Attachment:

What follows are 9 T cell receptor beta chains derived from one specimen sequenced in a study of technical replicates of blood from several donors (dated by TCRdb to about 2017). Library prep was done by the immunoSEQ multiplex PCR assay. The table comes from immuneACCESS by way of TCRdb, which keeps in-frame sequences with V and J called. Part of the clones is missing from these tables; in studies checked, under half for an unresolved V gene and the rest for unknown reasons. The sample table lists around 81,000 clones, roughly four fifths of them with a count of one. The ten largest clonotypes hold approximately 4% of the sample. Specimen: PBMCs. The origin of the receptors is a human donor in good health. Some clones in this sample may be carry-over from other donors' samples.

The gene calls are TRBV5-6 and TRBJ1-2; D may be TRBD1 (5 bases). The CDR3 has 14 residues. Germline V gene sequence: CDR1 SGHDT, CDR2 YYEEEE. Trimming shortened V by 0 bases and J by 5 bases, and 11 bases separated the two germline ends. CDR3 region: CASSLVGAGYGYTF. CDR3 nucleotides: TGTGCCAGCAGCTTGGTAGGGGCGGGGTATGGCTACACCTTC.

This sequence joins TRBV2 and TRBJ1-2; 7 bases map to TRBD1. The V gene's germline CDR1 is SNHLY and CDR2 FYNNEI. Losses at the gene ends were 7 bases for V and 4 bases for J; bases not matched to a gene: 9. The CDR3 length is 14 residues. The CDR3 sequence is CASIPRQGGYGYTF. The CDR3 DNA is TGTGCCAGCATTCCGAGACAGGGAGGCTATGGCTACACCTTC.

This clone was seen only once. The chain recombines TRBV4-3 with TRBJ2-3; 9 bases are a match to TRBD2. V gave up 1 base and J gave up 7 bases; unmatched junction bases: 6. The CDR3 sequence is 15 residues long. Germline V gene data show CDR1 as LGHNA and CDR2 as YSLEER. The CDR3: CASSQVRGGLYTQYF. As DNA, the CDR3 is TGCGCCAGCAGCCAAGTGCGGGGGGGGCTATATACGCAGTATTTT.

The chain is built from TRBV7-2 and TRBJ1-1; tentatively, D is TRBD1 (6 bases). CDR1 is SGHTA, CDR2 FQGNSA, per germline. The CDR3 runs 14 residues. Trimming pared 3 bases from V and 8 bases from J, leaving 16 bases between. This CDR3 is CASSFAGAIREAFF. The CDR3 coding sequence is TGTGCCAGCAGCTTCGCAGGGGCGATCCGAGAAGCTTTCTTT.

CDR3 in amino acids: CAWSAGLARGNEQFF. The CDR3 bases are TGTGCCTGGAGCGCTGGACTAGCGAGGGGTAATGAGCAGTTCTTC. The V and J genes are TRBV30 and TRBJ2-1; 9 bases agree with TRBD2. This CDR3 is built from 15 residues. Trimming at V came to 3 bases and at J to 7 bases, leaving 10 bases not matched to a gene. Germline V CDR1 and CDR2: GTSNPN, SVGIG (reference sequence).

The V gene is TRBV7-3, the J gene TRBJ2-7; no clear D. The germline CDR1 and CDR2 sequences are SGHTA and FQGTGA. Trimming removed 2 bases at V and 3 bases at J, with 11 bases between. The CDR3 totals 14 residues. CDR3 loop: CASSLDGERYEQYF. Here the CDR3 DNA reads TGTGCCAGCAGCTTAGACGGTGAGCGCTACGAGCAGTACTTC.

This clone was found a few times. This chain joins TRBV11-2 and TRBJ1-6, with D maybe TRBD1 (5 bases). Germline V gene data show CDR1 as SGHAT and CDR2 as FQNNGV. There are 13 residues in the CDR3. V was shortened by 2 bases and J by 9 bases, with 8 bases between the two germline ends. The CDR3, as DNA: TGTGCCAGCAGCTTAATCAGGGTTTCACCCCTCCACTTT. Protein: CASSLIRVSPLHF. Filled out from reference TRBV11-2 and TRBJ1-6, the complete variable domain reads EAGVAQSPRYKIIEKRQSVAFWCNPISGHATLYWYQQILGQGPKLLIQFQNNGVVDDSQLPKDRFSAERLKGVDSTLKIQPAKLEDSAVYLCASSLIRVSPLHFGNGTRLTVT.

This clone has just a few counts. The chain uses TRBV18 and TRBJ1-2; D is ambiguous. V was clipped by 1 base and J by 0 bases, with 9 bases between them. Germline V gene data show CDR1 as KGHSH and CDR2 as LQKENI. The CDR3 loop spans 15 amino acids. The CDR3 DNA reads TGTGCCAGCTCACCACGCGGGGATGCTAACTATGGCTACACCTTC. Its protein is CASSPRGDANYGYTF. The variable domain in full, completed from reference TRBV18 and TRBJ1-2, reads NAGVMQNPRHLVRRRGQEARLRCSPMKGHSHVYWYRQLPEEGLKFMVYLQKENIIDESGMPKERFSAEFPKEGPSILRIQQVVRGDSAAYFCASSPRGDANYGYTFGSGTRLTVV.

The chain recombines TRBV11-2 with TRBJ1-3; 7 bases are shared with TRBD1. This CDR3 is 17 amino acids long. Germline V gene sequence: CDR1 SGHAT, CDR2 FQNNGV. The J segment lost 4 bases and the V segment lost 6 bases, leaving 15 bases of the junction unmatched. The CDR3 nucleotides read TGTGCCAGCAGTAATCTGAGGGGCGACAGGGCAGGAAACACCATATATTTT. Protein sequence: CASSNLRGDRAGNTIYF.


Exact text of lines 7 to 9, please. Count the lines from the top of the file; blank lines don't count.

The V gene is TRBV7-3, the J gene TRBJ2-7; no clear D. The germline CDR1 and CDR2 sequences are SGHTA and FQGTGA. Trimming removed 2 bases at V and 3 bases at J, with 11 bases between. The CDR3 totals 14 residues. CDR3 loop: CASSLDGERYEQYF. Here the CDR3 DNA reads TGTGCCAGCAGCTTAGACGGTGAGCGCTACGAGCAGTACTTC.

This clone was found a few times. This chain joins TRBV11-2 and TRBJ1-6, with D maybe TRBD1 (5 bases). Germline V gene data show CDR1 as SGHAT and CDR2 as FQNNGV. There are 13 residues in the CDR3. V was shortened by 2 bases and J by 9 bases, with 8 bases between the two germline ends. The CDR3, as DNA: TGTGCCAGCAGCTTAATCAGGGTTTCACCCCTCCACTTT. Protein: CASSLIRVSPLHF. Filled out from reference TRBV11-2 and TRBJ1-6, the complete variable domain reads EAGVAQSPRYKIIEKRQSVAFWCNPISGHATLYWYQQILGQGPKLLIQFQNNGVVDDSQLPKDRFSAERLKGVDSTLKIQPAKLEDSAVYLCASSLIRVSPLHFGNGTRLTVT.

This clone has just a few counts. The chain uses TRBV18 and TRBJ1-2; D is ambiguous. V was clipped by 1 base and J by 0 bases, with 9 bases between them. Germline V gene data show CDR1 as KGHSH and CDR2 as LQKENI. The CDR3 loop spans 15 amino acids. The CDR3 DNA reads TGTGCCAGCTCACCACGCGGGGATGCTAACTATGGCTACACCTTC. Its protein is CASSPRGDANYGYTF. The variable domain in full, completed from reference TRBV18 and TRBJ1-2, reads NAGVMQNPRHLVRRRGQEARLRCSPMKGHSHVYWYRQLPEEGLKFMVYLQKENIIDESGMPKERFSAEFPKEGPSILRIQQVVRGDSAAYFCASSPRGDANYGYTFGSGTRLTVV.